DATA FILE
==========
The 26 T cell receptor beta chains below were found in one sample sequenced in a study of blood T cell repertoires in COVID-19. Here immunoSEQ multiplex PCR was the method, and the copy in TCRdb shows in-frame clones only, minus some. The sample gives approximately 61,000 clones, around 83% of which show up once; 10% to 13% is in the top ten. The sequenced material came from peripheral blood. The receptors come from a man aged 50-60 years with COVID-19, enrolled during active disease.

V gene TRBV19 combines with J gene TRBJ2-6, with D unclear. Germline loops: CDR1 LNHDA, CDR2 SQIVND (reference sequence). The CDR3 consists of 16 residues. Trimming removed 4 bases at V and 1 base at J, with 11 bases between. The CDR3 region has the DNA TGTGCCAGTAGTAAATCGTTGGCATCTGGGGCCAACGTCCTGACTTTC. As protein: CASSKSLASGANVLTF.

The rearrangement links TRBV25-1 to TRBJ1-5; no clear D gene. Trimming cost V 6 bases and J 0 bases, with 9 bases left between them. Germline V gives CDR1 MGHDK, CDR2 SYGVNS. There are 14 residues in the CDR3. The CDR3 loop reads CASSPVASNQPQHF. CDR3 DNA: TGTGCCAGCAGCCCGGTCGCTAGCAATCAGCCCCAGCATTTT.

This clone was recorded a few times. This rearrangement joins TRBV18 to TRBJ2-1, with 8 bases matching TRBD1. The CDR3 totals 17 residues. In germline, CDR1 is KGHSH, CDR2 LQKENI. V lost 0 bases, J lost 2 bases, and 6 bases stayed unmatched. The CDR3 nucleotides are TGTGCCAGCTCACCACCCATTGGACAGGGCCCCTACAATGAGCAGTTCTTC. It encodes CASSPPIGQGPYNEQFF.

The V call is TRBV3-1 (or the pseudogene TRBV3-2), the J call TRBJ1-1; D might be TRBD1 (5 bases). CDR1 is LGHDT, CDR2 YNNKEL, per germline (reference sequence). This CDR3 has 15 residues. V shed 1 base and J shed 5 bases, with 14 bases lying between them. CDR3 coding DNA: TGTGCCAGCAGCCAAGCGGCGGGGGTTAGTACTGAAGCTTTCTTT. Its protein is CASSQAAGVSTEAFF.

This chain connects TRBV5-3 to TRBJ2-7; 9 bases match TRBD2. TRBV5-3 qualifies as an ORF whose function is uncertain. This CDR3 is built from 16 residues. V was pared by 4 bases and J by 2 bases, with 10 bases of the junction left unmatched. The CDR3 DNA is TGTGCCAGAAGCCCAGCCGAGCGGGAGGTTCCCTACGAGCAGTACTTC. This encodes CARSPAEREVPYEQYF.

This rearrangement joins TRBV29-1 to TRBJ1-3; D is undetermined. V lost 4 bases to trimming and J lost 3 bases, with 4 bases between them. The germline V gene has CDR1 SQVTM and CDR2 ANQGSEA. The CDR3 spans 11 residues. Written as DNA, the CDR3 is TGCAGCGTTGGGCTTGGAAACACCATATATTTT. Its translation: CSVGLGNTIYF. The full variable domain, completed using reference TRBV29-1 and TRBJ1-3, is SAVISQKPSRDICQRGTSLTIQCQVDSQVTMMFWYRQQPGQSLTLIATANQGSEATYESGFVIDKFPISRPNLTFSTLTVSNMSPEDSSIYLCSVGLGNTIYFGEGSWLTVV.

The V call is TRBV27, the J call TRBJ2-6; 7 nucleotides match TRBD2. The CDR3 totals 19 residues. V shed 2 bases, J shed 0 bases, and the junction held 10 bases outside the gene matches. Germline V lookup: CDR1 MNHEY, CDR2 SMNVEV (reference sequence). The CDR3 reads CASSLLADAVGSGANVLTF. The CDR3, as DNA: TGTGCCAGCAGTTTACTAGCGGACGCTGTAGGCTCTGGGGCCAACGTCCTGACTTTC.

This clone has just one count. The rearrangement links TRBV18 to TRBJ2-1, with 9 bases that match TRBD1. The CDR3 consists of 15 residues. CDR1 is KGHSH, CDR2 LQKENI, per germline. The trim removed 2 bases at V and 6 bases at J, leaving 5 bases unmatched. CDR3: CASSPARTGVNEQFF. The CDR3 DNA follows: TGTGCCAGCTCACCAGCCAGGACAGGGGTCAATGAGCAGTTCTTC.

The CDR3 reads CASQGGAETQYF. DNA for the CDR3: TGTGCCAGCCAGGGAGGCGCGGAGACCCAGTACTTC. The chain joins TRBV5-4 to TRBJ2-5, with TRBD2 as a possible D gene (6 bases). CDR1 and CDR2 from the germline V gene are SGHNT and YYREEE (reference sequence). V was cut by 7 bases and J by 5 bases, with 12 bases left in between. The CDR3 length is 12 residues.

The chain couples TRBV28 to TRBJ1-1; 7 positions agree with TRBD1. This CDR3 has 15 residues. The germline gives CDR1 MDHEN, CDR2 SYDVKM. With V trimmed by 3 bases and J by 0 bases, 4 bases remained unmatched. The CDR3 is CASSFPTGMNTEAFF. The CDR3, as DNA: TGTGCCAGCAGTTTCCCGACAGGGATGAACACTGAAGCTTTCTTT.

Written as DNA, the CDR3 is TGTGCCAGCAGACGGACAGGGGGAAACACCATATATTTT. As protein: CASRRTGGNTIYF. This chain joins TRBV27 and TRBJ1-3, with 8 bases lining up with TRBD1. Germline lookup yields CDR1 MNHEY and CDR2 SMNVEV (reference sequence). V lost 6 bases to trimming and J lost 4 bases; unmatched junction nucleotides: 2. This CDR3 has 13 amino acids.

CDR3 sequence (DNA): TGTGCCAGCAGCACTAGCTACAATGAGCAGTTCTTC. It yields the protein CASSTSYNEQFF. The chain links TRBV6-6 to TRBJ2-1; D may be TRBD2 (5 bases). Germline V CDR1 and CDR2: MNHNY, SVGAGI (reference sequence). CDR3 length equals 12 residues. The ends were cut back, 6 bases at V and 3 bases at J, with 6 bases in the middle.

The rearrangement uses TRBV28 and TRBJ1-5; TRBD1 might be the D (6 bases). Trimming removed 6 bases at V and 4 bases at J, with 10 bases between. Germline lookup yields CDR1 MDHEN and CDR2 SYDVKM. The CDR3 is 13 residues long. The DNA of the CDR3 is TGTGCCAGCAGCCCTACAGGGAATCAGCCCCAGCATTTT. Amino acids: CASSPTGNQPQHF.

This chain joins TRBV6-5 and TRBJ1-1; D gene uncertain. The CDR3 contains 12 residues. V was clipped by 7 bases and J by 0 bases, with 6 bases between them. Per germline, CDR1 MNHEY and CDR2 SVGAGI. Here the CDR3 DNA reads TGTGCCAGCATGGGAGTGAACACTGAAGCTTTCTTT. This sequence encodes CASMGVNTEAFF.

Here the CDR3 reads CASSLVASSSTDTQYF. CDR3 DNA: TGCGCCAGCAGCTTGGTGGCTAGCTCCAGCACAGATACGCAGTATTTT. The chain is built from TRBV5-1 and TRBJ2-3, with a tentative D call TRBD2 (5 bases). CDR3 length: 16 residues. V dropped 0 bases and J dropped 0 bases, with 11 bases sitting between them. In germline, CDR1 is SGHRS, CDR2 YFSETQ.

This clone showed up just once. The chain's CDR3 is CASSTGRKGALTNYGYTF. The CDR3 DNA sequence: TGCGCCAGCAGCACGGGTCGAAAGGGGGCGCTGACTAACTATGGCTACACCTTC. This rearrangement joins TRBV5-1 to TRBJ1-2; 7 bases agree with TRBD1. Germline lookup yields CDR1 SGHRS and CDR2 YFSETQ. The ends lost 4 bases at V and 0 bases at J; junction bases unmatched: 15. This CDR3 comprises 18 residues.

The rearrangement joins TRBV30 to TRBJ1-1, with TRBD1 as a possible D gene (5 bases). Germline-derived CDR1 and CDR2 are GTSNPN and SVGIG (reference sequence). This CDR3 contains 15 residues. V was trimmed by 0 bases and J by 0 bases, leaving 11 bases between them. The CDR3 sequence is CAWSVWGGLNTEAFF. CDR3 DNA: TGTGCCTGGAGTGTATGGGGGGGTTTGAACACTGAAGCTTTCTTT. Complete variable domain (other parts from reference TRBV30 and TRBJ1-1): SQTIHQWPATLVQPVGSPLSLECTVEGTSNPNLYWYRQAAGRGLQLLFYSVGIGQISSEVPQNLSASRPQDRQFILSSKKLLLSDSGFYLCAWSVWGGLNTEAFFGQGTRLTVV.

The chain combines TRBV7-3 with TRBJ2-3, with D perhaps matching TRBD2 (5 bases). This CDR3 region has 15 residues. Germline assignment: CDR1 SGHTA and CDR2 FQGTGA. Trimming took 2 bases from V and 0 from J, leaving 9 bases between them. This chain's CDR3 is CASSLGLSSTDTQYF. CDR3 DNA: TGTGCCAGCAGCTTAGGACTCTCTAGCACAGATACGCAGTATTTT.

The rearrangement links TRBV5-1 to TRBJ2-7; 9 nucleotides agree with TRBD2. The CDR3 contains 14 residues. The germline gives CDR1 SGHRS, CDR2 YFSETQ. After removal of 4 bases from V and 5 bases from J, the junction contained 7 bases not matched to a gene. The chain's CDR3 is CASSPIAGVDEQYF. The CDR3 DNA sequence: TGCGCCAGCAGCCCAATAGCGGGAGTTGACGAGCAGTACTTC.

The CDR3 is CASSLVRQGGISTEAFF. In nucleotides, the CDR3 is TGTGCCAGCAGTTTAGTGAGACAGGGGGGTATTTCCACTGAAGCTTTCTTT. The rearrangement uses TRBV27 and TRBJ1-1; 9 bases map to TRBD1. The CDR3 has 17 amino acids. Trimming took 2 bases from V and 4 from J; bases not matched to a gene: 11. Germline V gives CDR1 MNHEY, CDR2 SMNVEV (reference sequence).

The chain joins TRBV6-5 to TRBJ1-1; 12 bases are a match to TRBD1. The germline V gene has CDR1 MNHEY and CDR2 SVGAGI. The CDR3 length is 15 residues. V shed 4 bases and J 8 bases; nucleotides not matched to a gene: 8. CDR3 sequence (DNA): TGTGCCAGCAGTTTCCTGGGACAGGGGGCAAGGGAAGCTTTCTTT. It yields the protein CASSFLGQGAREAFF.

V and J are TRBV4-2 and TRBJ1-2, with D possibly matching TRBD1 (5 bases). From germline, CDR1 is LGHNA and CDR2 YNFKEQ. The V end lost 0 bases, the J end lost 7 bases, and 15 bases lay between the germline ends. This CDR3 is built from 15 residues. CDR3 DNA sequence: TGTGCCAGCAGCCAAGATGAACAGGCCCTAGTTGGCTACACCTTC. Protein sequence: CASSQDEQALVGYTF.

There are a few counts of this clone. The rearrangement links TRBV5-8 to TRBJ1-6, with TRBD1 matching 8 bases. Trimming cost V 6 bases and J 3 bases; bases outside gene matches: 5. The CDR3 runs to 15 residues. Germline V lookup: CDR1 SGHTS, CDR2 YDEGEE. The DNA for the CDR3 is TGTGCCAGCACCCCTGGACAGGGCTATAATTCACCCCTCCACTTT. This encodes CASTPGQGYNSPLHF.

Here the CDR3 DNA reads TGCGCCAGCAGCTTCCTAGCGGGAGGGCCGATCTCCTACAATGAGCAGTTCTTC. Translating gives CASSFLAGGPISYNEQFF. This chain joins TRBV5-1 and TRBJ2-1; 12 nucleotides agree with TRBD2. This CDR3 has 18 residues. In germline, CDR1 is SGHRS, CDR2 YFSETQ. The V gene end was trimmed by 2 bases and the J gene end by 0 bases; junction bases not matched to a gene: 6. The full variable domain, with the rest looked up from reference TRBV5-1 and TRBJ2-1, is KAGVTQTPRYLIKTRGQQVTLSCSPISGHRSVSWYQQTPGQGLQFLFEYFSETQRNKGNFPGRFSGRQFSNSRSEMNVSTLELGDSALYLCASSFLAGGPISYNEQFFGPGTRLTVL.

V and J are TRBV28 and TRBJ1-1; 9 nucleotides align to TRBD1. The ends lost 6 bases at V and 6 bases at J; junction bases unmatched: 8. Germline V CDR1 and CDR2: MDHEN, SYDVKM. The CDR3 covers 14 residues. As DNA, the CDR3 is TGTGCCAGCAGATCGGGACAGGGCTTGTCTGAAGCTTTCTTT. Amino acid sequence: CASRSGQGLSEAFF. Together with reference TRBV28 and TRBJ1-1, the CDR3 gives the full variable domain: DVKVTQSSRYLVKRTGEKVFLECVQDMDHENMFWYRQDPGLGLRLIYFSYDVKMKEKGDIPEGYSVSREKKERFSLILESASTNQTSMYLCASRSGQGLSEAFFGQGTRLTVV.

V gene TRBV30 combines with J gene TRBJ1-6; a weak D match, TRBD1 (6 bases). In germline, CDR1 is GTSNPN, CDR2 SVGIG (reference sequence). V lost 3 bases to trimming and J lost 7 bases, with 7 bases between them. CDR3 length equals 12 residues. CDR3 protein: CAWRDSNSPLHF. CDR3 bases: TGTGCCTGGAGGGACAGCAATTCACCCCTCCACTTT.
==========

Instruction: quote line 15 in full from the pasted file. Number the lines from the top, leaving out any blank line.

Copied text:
This chain joins TRBV6-5 and TRBJ1-1; D gene uncertain. The CDR3 contains 12 residues. V was clipped by 7 bases and J by 0 bases, with 6 bases between them. Per germline, CDR1 MNHEY and CDR2 SVGAGI. Here the CDR3 DNA reads TGTGCCAGCATGGGAGTGAACACTGAAGCTTTCTTT. This sequence encodes CASMGVNTEAFF.